In a recent case (Atempa v. Pedrazzani), the California Court of Appeal held that an owner of a restaurant can be held personally liable for violations of California’s wage and hour law.
In this case, two former employees of a restaurant filed a claim against the restaurant (business entity) and the owner of the restaurant (personally) for unpaid wages. Specifically, the former employees claimed that they were not paid minimum wage and overtime in accordance with California law.
By including the owner of the restaurant in the lawsuit, the former employees were testing whether the amendments made to California Labor Code §558.1 through the A Fair Day’s Pay Act (SB 588) really meant that certain individuals could be held personally liable for wage and hour violations without first “piercing the corporate veil” (i.e. claiming that the employer engaged in fraud, failed to follow corporate formalities, or the company was inadequately capitalized).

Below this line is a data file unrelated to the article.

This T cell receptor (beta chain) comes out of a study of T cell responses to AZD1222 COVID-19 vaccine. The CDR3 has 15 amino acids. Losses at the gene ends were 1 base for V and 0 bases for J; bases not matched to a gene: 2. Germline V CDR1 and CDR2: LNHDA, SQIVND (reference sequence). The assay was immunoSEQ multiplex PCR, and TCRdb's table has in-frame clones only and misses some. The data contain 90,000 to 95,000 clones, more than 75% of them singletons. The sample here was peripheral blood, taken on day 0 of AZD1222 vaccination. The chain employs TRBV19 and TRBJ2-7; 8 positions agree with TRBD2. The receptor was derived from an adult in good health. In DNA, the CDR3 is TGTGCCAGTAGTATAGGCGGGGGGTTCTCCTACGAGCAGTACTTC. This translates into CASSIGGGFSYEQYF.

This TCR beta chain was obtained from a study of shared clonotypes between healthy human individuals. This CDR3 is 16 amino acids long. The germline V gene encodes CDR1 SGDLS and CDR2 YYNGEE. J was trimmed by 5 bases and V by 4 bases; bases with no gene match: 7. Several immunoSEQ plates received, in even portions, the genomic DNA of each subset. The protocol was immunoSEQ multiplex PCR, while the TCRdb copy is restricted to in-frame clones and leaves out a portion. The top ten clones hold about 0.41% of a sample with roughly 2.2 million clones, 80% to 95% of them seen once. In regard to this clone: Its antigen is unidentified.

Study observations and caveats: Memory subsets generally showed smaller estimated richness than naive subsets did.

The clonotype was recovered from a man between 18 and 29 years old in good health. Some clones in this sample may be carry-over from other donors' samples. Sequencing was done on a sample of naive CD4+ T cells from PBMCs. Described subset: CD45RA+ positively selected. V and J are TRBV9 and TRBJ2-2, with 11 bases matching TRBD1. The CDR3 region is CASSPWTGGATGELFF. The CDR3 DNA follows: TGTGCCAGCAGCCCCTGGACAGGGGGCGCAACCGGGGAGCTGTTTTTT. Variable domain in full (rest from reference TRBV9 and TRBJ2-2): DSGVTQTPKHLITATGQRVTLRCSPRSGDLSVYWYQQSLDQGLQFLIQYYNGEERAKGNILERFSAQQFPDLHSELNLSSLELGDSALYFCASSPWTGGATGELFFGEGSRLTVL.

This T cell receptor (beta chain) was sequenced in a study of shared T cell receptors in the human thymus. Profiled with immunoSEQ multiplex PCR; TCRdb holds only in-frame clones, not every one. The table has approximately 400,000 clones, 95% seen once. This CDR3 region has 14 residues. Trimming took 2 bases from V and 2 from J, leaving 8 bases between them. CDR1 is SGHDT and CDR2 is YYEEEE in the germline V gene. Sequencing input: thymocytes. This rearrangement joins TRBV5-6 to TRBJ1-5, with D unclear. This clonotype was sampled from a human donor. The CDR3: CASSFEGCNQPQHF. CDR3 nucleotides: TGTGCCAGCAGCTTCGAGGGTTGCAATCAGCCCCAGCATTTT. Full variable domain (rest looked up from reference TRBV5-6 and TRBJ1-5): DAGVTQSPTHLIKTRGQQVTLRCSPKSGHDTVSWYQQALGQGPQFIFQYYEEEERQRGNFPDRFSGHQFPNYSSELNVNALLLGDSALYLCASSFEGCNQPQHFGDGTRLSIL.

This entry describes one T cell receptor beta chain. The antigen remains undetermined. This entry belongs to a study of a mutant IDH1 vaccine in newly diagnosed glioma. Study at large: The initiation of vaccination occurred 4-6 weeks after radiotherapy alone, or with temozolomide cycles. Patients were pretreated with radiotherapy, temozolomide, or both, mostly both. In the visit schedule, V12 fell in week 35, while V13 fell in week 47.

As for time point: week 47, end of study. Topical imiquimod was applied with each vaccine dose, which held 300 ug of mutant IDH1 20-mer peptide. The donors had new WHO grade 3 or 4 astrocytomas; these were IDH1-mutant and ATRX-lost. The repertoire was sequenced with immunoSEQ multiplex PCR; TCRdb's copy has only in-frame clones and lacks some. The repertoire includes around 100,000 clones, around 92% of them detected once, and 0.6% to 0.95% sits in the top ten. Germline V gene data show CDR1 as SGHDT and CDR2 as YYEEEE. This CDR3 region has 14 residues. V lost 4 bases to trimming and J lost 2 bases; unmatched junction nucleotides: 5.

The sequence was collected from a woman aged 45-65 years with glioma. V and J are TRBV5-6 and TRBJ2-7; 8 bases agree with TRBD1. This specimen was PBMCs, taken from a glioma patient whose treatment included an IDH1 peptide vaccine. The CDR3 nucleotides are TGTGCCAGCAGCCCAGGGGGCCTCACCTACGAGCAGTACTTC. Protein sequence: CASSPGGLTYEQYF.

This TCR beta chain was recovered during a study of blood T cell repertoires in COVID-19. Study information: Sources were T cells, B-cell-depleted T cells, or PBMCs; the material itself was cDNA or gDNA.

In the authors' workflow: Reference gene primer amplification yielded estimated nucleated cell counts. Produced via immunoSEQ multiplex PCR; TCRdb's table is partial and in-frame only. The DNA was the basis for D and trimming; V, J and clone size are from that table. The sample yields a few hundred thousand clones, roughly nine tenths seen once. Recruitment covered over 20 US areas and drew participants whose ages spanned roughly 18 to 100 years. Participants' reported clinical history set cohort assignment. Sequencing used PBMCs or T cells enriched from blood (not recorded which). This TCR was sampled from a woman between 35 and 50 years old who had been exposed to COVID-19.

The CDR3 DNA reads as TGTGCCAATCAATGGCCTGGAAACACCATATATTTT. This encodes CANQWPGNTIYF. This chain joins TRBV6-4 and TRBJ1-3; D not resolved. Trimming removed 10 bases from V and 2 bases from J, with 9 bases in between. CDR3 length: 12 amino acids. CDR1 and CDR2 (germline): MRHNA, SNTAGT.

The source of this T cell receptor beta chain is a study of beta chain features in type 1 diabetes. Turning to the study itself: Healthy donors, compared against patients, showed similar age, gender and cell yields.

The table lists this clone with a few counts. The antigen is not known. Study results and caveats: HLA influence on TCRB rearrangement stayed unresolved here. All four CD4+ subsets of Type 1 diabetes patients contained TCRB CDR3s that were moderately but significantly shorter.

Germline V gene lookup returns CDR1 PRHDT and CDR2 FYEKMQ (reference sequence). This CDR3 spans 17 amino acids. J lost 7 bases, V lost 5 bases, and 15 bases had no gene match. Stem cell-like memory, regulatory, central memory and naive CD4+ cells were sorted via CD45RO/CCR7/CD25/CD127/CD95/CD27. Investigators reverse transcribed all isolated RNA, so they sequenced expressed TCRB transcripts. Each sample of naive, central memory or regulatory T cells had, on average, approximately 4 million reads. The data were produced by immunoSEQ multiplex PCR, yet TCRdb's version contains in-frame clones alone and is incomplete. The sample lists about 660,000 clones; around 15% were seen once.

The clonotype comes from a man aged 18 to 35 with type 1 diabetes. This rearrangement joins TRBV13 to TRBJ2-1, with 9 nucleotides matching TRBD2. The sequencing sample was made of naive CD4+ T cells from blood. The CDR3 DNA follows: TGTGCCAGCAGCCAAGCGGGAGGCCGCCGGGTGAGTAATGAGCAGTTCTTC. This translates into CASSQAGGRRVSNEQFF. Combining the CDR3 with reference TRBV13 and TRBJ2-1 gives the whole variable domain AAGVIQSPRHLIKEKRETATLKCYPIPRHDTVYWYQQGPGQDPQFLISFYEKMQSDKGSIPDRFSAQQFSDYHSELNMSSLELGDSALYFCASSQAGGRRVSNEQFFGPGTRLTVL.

The law provides
- Any employer or other person acting on behalf of an employer, who violates, or causes to be violated, any provision regulating minimum wages or hours and days of work in any order of the Industrial Welfare Commission, or violates, or causes to be violated, Sections 203, 226, 226.7, 1193.6, 1194, or 2802, may be held liable as the employer for such violation.
- For purposes of this section, the term “other person acting on behalf of an employer” is limited to a natural person who is an owner, director, officer, or managing agent of the employer, and the term “managing agent” has the same meaning as in subdivision (b) of Section 3294 of the Civil Code.
The Court held that California law is very clear – owners, directors, officers and managing agents can be held personally liable for violations of certain wage and hour laws.
While the actual “bite” of this law could be limited by California Labor Code §2802, which requires employers to defend or indemnify employees who are sued for conduct that occurred in the course and scope of employment, the idea that certain individuals can be personally liable for wage claims in California should incentivize owners of companies to take affirmative steps to verify that their companies are following California wage and hour law and paying employees properly. After all, if employees are not properly compensated, the owner could be found personally liable for the entire wage claim.